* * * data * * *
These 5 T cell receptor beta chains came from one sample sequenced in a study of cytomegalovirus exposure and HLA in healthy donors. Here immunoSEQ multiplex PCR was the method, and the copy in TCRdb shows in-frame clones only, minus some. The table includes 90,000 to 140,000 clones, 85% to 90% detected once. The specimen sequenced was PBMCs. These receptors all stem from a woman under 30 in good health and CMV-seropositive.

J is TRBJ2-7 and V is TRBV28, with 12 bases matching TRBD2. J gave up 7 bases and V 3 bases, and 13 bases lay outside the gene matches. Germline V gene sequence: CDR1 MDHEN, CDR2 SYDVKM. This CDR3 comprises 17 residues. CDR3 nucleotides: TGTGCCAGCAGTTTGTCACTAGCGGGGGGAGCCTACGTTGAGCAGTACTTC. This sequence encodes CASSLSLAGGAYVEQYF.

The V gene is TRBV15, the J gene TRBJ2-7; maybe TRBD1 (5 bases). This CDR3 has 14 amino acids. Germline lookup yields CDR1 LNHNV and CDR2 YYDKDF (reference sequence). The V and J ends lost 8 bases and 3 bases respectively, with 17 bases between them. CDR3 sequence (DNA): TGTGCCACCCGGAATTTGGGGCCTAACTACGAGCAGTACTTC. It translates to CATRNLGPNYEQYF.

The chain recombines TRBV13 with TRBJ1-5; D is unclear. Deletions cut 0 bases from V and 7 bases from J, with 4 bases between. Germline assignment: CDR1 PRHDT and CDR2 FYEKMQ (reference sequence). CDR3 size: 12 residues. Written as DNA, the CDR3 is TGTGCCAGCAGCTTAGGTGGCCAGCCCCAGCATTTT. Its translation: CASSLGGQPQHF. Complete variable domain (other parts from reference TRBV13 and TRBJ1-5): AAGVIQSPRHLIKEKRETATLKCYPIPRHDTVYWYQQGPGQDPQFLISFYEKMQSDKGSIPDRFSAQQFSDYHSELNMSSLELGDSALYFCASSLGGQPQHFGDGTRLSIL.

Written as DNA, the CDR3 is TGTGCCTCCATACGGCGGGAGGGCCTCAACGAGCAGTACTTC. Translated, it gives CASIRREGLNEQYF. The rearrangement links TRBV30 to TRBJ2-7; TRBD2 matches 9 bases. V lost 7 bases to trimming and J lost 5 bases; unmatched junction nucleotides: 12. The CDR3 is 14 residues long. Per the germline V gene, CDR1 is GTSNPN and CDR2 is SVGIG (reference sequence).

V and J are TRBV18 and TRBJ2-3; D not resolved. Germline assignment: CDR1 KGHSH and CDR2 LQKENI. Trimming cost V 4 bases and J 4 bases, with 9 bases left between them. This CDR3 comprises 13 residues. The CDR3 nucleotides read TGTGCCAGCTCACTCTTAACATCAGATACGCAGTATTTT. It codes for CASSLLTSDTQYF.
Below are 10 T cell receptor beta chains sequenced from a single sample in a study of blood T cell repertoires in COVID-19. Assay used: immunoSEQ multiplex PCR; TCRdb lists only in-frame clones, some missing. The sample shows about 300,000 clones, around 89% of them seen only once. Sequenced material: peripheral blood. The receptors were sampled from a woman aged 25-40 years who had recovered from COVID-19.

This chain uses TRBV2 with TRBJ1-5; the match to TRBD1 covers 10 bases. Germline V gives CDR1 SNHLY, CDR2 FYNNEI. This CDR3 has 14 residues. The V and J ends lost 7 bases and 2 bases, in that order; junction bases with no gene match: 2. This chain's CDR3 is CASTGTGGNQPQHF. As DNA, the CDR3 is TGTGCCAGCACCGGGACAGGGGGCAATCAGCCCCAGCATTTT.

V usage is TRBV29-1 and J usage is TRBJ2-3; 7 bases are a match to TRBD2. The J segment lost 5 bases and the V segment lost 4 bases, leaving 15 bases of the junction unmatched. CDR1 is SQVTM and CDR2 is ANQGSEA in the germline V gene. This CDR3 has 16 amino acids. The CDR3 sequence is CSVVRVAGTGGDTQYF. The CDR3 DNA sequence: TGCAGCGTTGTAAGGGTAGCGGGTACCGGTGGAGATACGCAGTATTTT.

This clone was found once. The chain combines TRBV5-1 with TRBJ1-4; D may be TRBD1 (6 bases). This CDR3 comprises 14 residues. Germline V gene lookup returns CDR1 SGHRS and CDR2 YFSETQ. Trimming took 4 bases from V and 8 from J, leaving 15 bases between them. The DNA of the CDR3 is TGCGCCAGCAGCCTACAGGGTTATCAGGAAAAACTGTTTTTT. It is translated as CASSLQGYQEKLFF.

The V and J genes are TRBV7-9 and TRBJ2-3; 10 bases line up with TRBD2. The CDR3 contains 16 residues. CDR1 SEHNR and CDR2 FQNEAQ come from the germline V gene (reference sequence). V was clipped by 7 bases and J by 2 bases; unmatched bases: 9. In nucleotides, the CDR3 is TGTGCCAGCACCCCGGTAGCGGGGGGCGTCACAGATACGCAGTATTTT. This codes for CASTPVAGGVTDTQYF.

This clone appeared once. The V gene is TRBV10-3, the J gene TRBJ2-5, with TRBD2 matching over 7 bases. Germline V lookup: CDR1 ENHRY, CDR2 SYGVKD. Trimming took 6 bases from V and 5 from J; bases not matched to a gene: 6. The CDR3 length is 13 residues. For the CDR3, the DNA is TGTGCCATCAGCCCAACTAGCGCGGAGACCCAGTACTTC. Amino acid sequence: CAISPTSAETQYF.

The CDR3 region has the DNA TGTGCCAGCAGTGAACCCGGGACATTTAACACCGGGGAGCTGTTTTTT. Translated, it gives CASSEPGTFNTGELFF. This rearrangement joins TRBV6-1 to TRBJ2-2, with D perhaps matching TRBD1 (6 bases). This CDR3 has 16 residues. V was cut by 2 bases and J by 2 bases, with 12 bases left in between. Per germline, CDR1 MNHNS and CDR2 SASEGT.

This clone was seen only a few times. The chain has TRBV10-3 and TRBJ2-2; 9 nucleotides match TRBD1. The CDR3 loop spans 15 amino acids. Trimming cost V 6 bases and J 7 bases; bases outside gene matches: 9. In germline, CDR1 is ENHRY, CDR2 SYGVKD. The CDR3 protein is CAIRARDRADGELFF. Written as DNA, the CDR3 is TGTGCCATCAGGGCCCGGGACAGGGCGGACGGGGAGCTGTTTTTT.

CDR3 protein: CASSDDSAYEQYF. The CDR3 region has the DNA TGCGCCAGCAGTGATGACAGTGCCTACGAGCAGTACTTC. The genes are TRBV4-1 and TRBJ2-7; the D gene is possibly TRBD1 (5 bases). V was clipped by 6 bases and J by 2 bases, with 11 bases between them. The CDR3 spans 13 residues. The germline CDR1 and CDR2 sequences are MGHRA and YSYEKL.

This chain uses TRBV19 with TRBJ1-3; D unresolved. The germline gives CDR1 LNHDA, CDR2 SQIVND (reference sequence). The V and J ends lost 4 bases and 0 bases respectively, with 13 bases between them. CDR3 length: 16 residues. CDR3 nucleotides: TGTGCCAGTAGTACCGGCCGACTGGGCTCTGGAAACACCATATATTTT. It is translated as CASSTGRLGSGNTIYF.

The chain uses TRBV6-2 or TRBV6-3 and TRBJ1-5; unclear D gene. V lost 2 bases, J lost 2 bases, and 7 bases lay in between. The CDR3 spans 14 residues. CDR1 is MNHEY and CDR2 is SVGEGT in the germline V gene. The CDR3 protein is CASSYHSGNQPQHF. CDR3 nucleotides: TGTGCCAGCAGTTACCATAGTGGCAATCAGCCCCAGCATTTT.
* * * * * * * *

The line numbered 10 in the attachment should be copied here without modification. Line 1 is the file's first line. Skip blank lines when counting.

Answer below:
This clone was found once. The chain combines TRBV5-1 with TRBJ1-4; D may be TRBD1 (6 bases). This CDR3 comprises 14 residues. Germline V gene lookup returns CDR1 SGHRS and CDR2 YFSETQ. Trimming took 4 bases from V and 8 from J, leaving 15 bases between them. The DNA of the CDR3 is TGCGCCAGCAGCCTACAGGGTTATCAGGAAAAACTGTTTTTT. It is translated as CASSLQGYQEKLFF.